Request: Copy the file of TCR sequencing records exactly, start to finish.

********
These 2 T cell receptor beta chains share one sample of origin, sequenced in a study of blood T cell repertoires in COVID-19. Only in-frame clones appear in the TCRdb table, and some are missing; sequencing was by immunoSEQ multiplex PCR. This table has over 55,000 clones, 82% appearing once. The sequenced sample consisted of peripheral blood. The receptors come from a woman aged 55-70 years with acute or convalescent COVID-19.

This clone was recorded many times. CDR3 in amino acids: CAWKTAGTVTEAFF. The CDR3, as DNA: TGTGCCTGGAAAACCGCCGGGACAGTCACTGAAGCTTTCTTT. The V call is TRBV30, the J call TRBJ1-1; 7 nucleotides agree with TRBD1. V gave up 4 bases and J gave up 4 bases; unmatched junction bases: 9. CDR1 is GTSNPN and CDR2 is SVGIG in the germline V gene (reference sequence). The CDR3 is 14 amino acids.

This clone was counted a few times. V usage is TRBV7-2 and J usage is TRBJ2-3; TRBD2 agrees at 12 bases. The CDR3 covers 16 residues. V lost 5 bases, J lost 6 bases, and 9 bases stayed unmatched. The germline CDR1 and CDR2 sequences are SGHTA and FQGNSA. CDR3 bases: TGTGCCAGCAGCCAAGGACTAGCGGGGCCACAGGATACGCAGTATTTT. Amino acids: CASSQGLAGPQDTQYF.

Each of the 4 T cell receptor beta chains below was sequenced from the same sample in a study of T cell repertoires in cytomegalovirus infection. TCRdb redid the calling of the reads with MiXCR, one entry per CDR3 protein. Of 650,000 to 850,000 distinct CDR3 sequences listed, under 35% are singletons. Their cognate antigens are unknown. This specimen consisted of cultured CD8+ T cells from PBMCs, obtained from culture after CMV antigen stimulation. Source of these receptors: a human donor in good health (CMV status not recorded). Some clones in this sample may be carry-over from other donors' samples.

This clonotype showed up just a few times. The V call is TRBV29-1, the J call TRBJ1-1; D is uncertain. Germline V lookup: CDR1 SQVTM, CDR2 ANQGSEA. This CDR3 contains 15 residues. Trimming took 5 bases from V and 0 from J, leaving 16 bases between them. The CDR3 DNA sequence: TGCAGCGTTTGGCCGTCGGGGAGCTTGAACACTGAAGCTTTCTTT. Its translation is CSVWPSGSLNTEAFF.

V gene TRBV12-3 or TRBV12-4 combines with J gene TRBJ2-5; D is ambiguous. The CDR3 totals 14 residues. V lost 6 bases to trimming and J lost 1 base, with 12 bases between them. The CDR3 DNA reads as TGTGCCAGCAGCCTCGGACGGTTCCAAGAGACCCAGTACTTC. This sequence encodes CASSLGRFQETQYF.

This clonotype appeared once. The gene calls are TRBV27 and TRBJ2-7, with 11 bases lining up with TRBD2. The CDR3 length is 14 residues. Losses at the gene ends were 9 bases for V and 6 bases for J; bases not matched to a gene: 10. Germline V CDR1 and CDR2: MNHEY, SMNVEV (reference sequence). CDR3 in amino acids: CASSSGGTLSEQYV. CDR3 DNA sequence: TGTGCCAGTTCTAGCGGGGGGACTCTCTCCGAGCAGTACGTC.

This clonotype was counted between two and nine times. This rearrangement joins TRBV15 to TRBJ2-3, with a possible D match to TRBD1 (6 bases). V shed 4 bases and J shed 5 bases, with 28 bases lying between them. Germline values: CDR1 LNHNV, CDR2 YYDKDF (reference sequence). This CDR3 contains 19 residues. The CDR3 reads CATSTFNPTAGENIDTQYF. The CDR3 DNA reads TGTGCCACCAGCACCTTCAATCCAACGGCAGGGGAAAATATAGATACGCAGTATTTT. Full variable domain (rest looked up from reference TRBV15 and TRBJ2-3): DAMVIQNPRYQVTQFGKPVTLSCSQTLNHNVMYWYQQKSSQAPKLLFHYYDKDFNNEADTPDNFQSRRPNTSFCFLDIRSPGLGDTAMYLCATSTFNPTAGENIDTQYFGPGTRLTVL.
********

These 2 T cell receptor beta chains share one sample of origin, sequenced in a study of blood T cell repertoires in COVID-19. Only in-frame clones appear in the TCRdb table, and some are missing; sequencing was by immunoSEQ multiplex PCR. This table has over 55,000 clones, 82% appearing once. The sequenced sample consisted of peripheral blood. The receptors come from a woman aged 55-70 years with acute or convalescent COVID-19.

This clone was recorded many times. CDR3 in amino acids: CAWKTAGTVTEAFF. The CDR3, as DNA: TGTGCCTGGAAAACCGCCGGGACAGTCACTGAAGCTTTCTTT. The V call is TRBV30, the J call TRBJ1-1; 7 nucleotides agree with TRBD1. V gave up 4 bases and J gave up 4 bases; unmatched junction bases: 9. CDR1 is GTSNPN and CDR2 is SVGIG in the germline V gene (reference sequence). The CDR3 is 14 amino acids.

This clone was counted a few times. V usage is TRBV7-2 and J usage is TRBJ2-3; TRBD2 agrees at 12 bases. The CDR3 covers 16 residues. V lost 5 bases, J lost 6 bases, and 9 bases stayed unmatched. The germline CDR1 and CDR2 sequences are SGHTA and FQGNSA. CDR3 bases: TGTGCCAGCAGCCAAGGACTAGCGGGGCCACAGGATACGCAGTATTTT. Amino acids: CASSQGLAGPQDTQYF.

Each of the 4 T cell receptor beta chains below was sequenced from the same sample in a study of T cell repertoires in cytomegalovirus infection. TCRdb redid the calling of the reads with MiXCR, one entry per CDR3 protein. Of 650,000 to 850,000 distinct CDR3 sequences listed, under 35% are singletons. Their cognate antigens are unknown. This specimen consisted of cultured CD8+ T cells from PBMCs, obtained from culture after CMV antigen stimulation. Source of these receptors: a human donor in good health (CMV status not recorded). Some clones in this sample may be carry-over from other donors' samples.

This clonotype showed up just a few times. The V call is TRBV29-1, the J call TRBJ1-1; D is uncertain. Germline V lookup: CDR1 SQVTM, CDR2 ANQGSEA. This CDR3 contains 15 residues. Trimming took 5 bases from V and 0 from J, leaving 16 bases between them. The CDR3 DNA sequence: TGCAGCGTTTGGCCGTCGGGGAGCTTGAACACTGAAGCTTTCTTT. Its translation is CSVWPSGSLNTEAFF.

V gene TRBV12-3 or TRBV12-4 combines with J gene TRBJ2-5; D is ambiguous. The CDR3 totals 14 residues. V lost 6 bases to trimming and J lost 1 base, with 12 bases between them. The CDR3 DNA reads as TGTGCCAGCAGCCTCGGACGGTTCCAAGAGACCCAGTACTTC. This sequence encodes CASSLGRFQETQYF.

This clonotype appeared once. The gene calls are TRBV27 and TRBJ2-7, with 11 bases lining up with TRBD2. The CDR3 length is 14 residues. Losses at the gene ends were 9 bases for V and 6 bases for J; bases not matched to a gene: 10. Germline V CDR1 and CDR2: MNHEY, SMNVEV (reference sequence). CDR3 in amino acids: CASSSGGTLSEQYV. CDR3 DNA sequence: TGTGCCAGTTCTAGCGGGGGGACTCTCTCCGAGCAGTACGTC.

This clonotype was counted between two and nine times. This rearrangement joins TRBV15 to TRBJ2-3, with a possible D match to TRBD1 (6 bases). V shed 4 bases and J shed 5 bases, with 28 bases lying between them. Germline values: CDR1 LNHNV, CDR2 YYDKDF (reference sequence). This CDR3 contains 19 residues. The CDR3 reads CATSTFNPTAGENIDTQYF. The CDR3 DNA reads TGTGCCACCAGCACCTTCAATCCAACGGCAGGGGAAAATATAGATACGCAGTATTTT. Full variable domain (rest looked up from reference TRBV15 and TRBJ2-3): DAMVIQNPRYQVTQFGKPVTLSCSQTLNHNVMYWYQQKSSQAPKLLFHYYDKDFNNEADTPDNFQSRRPNTSFCFLDIRSPGLGDTAMYLCATSTFNPTAGENIDTQYFGPGTRLTVL.